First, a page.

When in Azrou, Part Deux

It's hard to believe, but cutting/logging of trees is illegal in Morocco .. this is clearly (clearly!) contrary to the logging trucks I see driving down the main street every day. I didn't think much of this until I looked up and saw that the electric poles were made of cement, and not the familiar wooden poles found in Anytown, U.S.A.

Since a hmar (donkey) is considered a dirty animal, it gets no respect in Morocco. If there's a need to bring up a topic about a donkey (and other topics including bathroom/WC, underwear, etc), it's polite to follow-up with "h-shak" -- it basically translate to something like "I'm sorry I must speak of this shameful topic". During our one of our five-minute, hourly breaks from language and cultural lessons, I stepped outside for some fresh air. This man, riding a hmar a-la-Angelina-Jolie-by-way-of-Lara-Croft, was kind enough to allow me to take a picture of him with the beast of burden, h-shak! lla ysehhel (may Allah help you)!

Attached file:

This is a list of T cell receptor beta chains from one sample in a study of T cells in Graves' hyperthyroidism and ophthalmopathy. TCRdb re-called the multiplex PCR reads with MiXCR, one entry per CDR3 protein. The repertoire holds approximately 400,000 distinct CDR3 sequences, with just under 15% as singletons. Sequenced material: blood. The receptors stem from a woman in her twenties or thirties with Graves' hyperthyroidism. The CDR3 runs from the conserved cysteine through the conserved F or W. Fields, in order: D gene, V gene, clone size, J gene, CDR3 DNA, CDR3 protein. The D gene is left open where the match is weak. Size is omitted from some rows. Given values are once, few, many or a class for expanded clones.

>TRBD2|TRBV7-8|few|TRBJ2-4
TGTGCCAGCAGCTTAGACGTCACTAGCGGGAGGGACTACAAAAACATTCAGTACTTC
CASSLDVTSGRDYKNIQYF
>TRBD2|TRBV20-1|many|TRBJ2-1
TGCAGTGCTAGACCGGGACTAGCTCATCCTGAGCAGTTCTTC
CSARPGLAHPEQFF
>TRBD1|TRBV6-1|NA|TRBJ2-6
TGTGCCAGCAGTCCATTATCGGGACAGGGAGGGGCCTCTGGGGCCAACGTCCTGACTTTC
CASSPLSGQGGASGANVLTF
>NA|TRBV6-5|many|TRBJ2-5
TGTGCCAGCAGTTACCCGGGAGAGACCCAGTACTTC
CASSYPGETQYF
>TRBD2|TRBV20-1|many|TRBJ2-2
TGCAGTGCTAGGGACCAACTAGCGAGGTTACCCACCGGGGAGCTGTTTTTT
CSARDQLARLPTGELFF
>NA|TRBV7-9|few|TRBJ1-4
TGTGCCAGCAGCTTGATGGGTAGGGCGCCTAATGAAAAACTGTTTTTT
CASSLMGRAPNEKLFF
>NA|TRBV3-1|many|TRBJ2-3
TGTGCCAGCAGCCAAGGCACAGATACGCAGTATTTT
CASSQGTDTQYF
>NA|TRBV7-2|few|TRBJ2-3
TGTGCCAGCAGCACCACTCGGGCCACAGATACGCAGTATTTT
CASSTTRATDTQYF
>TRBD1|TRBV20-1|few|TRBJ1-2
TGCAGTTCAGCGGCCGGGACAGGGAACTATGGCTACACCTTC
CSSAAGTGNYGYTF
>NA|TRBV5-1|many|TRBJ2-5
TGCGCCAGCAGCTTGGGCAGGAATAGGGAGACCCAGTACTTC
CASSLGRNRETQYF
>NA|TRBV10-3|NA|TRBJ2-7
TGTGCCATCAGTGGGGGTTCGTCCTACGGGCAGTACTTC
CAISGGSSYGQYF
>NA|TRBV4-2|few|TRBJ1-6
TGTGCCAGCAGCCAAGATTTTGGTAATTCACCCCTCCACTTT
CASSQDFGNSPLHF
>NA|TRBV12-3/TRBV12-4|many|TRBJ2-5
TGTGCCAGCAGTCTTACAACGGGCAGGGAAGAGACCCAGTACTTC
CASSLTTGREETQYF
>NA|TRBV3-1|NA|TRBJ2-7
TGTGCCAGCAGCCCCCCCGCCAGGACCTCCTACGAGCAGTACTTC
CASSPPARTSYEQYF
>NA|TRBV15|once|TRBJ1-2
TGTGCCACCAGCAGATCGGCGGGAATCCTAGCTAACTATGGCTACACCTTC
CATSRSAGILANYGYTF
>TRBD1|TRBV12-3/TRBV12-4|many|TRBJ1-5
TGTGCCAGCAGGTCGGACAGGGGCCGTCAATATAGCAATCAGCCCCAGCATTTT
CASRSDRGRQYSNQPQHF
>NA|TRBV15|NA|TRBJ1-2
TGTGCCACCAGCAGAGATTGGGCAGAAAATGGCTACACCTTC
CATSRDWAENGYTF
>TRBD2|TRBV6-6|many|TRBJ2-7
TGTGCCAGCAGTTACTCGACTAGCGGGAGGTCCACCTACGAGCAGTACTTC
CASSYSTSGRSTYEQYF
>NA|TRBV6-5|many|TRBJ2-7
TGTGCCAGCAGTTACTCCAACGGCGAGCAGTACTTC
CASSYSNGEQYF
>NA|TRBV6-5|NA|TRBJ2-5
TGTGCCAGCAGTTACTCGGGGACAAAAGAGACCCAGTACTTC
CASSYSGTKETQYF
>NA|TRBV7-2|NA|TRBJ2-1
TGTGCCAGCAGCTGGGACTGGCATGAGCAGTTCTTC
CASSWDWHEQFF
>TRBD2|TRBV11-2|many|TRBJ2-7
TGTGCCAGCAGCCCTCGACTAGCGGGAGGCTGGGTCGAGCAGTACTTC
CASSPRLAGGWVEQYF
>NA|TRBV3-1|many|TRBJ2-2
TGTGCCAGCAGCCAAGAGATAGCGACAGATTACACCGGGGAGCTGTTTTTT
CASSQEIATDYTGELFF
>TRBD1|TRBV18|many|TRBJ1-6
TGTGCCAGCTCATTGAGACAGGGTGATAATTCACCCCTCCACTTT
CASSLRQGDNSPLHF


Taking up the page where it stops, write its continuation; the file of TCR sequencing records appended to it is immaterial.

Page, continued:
In my limited "free time" away from the hostel, I usually walk to the mdina (city center) to practice my limited vocabulary and observe cultural differences. The walk takes me 'round the mosque, where the daily prayers can be heard even from the edge of town.

Most homes use gaz (butane/profane) for cooking, heating, etc. As such, there are refilling stations everywhere .. just don't smoke while standing next to one of these stations.
another point of view ...

Anonymous Anonymous

oh boy, they even use propane in the fanciest houses in Manila if you can believe it. Funny, they had a gas oven in the house I was staying in run by propane that I was too afraid to use.
We had them put in an electric one (at our expense) just to feel safer.

HUmm.......but when the power goes out, the propane is reliable, huh?

That is very interesting about the cement poles.

speak up!

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